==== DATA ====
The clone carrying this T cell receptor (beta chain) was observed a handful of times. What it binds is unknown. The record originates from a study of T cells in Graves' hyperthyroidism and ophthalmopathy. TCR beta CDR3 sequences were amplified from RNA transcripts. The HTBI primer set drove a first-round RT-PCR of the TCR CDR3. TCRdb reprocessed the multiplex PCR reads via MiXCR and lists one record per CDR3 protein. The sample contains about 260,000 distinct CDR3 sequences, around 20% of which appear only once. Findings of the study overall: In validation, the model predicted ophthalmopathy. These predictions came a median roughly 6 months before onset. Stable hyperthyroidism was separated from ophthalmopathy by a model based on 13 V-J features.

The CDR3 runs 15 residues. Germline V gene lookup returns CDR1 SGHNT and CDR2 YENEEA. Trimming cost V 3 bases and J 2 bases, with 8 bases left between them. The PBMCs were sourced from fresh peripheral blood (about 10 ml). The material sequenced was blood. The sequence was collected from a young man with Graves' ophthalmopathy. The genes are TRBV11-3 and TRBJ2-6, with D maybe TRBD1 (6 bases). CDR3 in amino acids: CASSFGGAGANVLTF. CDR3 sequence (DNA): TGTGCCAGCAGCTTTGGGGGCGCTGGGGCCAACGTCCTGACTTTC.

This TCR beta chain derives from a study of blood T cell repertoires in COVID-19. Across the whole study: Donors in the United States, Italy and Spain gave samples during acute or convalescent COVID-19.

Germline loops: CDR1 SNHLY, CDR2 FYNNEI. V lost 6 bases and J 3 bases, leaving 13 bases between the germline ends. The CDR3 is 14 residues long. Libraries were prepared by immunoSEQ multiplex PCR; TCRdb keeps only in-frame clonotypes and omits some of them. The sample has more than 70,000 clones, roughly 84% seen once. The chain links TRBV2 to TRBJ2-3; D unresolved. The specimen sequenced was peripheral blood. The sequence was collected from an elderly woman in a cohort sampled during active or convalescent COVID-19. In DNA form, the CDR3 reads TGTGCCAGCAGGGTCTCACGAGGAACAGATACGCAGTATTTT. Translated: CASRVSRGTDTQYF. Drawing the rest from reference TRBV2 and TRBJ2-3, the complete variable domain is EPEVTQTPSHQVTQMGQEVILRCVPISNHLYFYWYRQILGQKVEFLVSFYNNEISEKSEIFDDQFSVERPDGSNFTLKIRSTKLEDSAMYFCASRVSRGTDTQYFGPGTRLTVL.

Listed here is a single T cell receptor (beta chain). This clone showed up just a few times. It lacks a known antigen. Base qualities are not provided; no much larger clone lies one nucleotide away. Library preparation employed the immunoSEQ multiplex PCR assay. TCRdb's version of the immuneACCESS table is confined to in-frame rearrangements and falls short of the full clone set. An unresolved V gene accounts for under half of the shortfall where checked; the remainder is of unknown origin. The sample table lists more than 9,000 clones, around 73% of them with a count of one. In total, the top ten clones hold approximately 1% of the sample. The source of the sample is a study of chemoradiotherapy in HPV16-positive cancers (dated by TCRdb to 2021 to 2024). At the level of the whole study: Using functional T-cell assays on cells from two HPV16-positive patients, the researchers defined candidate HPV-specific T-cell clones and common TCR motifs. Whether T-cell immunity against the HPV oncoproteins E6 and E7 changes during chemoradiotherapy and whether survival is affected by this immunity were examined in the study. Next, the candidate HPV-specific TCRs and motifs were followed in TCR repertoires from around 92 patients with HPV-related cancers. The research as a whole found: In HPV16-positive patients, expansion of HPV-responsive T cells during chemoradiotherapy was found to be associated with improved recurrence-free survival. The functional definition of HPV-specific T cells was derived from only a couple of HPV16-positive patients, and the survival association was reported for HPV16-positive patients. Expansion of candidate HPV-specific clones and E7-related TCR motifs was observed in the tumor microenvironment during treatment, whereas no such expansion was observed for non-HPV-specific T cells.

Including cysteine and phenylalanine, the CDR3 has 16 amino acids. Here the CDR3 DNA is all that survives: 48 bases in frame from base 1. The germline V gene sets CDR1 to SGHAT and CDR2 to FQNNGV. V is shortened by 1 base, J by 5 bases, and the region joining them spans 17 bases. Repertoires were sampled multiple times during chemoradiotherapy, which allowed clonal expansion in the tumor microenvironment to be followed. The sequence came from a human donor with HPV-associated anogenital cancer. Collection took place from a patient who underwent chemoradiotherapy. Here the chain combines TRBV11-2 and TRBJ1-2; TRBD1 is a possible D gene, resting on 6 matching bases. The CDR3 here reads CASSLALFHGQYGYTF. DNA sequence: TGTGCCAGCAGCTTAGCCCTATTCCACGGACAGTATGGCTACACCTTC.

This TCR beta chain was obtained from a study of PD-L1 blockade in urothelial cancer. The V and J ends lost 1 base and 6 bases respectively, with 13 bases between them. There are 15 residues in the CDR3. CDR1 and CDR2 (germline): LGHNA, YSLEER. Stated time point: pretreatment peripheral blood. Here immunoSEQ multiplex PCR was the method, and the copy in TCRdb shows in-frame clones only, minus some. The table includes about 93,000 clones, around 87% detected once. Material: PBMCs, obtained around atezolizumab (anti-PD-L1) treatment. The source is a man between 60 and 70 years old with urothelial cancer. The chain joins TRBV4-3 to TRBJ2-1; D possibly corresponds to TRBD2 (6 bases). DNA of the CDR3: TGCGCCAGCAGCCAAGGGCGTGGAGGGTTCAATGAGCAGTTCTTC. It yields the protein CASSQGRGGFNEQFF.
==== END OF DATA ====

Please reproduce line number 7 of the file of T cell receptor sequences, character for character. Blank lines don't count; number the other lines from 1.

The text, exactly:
This TCR beta chain was obtained from a study of PD-L1 blockade in urothelial cancer. The V and J ends lost 1 base and 6 bases respectively, with 13 bases between them. There are 15 residues in the CDR3. CDR1 and CDR2 (germline): LGHNA, YSLEER. Stated time point: pretreatment peripheral blood. Here immunoSEQ multiplex PCR was the method, and the copy in TCRdb shows in-frame clones only, minus some. The table includes about 93,000 clones, around 87% detected once. Material: PBMCs, obtained around atezolizumab (anti-PD-L1) treatment. The source is a man between 60 and 70 years old with urothelial cancer. The chain joins TRBV4-3 to TRBJ2-1; D possibly corresponds to TRBD2 (6 bases). DNA of the CDR3: TGCGCCAGCAGCCAAGGGCGTGGAGGGTTCAATGAGCAGTTCTTC. It yields the protein CASSQGRGGFNEQFF.